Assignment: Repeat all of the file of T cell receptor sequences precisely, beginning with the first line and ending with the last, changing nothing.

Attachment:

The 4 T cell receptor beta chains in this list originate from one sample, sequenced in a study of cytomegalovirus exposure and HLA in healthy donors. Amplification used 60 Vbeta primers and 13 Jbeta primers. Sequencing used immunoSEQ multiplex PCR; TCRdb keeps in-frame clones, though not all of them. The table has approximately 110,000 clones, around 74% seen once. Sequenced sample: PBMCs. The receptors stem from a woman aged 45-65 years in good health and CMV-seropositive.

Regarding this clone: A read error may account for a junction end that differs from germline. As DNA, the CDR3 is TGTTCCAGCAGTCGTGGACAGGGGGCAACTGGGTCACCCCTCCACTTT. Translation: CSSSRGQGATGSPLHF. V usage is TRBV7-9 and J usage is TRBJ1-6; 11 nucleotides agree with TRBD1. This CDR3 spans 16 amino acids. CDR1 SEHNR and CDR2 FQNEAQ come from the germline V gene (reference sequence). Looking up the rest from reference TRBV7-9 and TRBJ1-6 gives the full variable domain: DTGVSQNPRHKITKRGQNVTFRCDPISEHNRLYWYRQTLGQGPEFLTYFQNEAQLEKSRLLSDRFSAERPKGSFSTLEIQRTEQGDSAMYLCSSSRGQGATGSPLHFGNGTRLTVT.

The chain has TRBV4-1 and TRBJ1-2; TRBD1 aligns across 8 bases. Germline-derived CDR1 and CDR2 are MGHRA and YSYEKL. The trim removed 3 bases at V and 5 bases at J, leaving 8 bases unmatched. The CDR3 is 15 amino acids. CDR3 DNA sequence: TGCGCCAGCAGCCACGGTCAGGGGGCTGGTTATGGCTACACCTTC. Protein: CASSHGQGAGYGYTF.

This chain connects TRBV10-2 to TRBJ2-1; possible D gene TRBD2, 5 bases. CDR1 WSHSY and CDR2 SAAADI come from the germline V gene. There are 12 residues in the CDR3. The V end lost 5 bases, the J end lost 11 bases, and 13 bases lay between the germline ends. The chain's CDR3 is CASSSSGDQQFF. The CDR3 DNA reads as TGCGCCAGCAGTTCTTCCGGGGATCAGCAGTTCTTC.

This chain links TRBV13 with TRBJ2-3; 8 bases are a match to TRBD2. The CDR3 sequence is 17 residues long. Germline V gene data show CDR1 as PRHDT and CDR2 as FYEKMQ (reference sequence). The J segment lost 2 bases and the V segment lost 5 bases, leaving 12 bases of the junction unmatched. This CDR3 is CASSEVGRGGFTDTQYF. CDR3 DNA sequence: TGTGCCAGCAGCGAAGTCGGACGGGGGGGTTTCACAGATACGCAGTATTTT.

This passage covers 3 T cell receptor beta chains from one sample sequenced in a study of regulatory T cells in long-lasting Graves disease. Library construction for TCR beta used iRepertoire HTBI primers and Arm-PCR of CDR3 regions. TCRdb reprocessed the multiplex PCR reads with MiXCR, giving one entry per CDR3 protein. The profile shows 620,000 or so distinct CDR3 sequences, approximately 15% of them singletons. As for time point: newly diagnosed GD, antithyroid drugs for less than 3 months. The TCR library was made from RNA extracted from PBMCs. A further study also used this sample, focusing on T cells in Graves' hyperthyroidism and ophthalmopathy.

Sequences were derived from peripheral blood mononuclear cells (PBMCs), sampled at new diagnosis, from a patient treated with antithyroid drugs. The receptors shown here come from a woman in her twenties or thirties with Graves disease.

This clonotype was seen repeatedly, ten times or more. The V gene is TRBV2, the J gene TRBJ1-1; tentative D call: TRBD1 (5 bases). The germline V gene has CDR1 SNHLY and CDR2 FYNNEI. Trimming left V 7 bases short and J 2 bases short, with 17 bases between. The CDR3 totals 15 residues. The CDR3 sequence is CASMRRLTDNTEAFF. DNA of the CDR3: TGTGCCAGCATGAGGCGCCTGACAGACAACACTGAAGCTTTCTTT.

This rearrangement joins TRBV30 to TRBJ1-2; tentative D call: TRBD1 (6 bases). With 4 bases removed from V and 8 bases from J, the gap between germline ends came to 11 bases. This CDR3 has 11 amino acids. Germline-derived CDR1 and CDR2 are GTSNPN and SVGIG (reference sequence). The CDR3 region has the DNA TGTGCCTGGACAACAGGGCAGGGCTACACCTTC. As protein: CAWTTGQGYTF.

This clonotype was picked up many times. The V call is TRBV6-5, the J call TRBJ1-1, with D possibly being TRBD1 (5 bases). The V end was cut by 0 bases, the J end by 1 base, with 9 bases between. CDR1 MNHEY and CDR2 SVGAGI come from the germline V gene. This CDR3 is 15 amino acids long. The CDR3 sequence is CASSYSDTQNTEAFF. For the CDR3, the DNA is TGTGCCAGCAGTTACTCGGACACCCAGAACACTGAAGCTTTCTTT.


The 4 T cell receptor beta chains in this list originate from one sample, sequenced in a study of cytomegalovirus exposure and HLA in healthy donors. Amplification used 60 Vbeta primers and 13 Jbeta primers. Sequencing used immunoSEQ multiplex PCR; TCRdb keeps in-frame clones, though not all of them. The table has approximately 110,000 clones, around 74% seen once. Sequenced sample: PBMCs. The receptors stem from a woman aged 45-65 years in good health and CMV-seropositive.

Regarding this clone: A read error may account for a junction end that differs from germline. As DNA, the CDR3 is TGTTCCAGCAGTCGTGGACAGGGGGCAACTGGGTCACCCCTCCACTTT. Translation: CSSSRGQGATGSPLHF. V usage is TRBV7-9 and J usage is TRBJ1-6; 11 nucleotides agree with TRBD1. This CDR3 spans 16 amino acids. CDR1 SEHNR and CDR2 FQNEAQ come from the germline V gene (reference sequence). Looking up the rest from reference TRBV7-9 and TRBJ1-6 gives the full variable domain: DTGVSQNPRHKITKRGQNVTFRCDPISEHNRLYWYRQTLGQGPEFLTYFQNEAQLEKSRLLSDRFSAERPKGSFSTLEIQRTEQGDSAMYLCSSSRGQGATGSPLHFGNGTRLTVT.

The chain has TRBV4-1 and TRBJ1-2; TRBD1 aligns across 8 bases. Germline-derived CDR1 and CDR2 are MGHRA and YSYEKL. The trim removed 3 bases at V and 5 bases at J, leaving 8 bases unmatched. The CDR3 is 15 amino acids. CDR3 DNA sequence: TGCGCCAGCAGCCACGGTCAGGGGGCTGGTTATGGCTACACCTTC. Protein: CASSHGQGAGYGYTF.

This chain connects TRBV10-2 to TRBJ2-1; possible D gene TRBD2, 5 bases. CDR1 WSHSY and CDR2 SAAADI come from the germline V gene. There are 12 residues in the CDR3. The V end lost 5 bases, the J end lost 11 bases, and 13 bases lay between the germline ends. The chain's CDR3 is CASSSSGDQQFF. The CDR3 DNA reads as TGCGCCAGCAGTTCTTCCGGGGATCAGCAGTTCTTC.

This chain links TRBV13 with TRBJ2-3; 8 bases are a match to TRBD2. The CDR3 sequence is 17 residues long. Germline V gene data show CDR1 as PRHDT and CDR2 as FYEKMQ (reference sequence). The J segment lost 2 bases and the V segment lost 5 bases, leaving 12 bases of the junction unmatched. This CDR3 is CASSEVGRGGFTDTQYF. CDR3 DNA sequence: TGTGCCAGCAGCGAAGTCGGACGGGGGGGTTTCACAGATACGCAGTATTTT.

This passage covers 3 T cell receptor beta chains from one sample sequenced in a study of regulatory T cells in long-lasting Graves disease. Library construction for TCR beta used iRepertoire HTBI primers and Arm-PCR of CDR3 regions. TCRdb reprocessed the multiplex PCR reads with MiXCR, giving one entry per CDR3 protein. The profile shows 620,000 or so distinct CDR3 sequences, approximately 15% of them singletons. As for time point: newly diagnosed GD, antithyroid drugs for less than 3 months. The TCR library was made from RNA extracted from PBMCs. A further study also used this sample, focusing on T cells in Graves' hyperthyroidism and ophthalmopathy.

Sequences were derived from peripheral blood mononuclear cells (PBMCs), sampled at new diagnosis, from a patient treated with antithyroid drugs. The receptors shown here come from a woman in her twenties or thirties with Graves disease.

This clonotype was seen repeatedly, ten times or more. The V gene is TRBV2, the J gene TRBJ1-1; tentative D call: TRBD1 (5 bases). The germline V gene has CDR1 SNHLY and CDR2 FYNNEI. Trimming left V 7 bases short and J 2 bases short, with 17 bases between. The CDR3 totals 15 residues. The CDR3 sequence is CASMRRLTDNTEAFF. DNA of the CDR3: TGTGCCAGCATGAGGCGCCTGACAGACAACACTGAAGCTTTCTTT.

This rearrangement joins TRBV30 to TRBJ1-2; tentative D call: TRBD1 (6 bases). With 4 bases removed from V and 8 bases from J, the gap between germline ends came to 11 bases. This CDR3 has 11 amino acids. Germline-derived CDR1 and CDR2 are GTSNPN and SVGIG (reference sequence). The CDR3 region has the DNA TGTGCCTGGACAACAGGGCAGGGCTACACCTTC. As protein: CAWTTGQGYTF.

This clonotype was picked up many times. The V call is TRBV6-5, the J call TRBJ1-1, with D possibly being TRBD1 (5 bases). The V end was cut by 0 bases, the J end by 1 base, with 9 bases between. CDR1 MNHEY and CDR2 SVGAGI come from the germline V gene. This CDR3 is 15 amino acids long. The CDR3 sequence is CASSYSDTQNTEAFF. For the CDR3, the DNA is TGTGCCAGCAGTTACTCGGACACCCAGAACACTGAAGCTTTCTTT.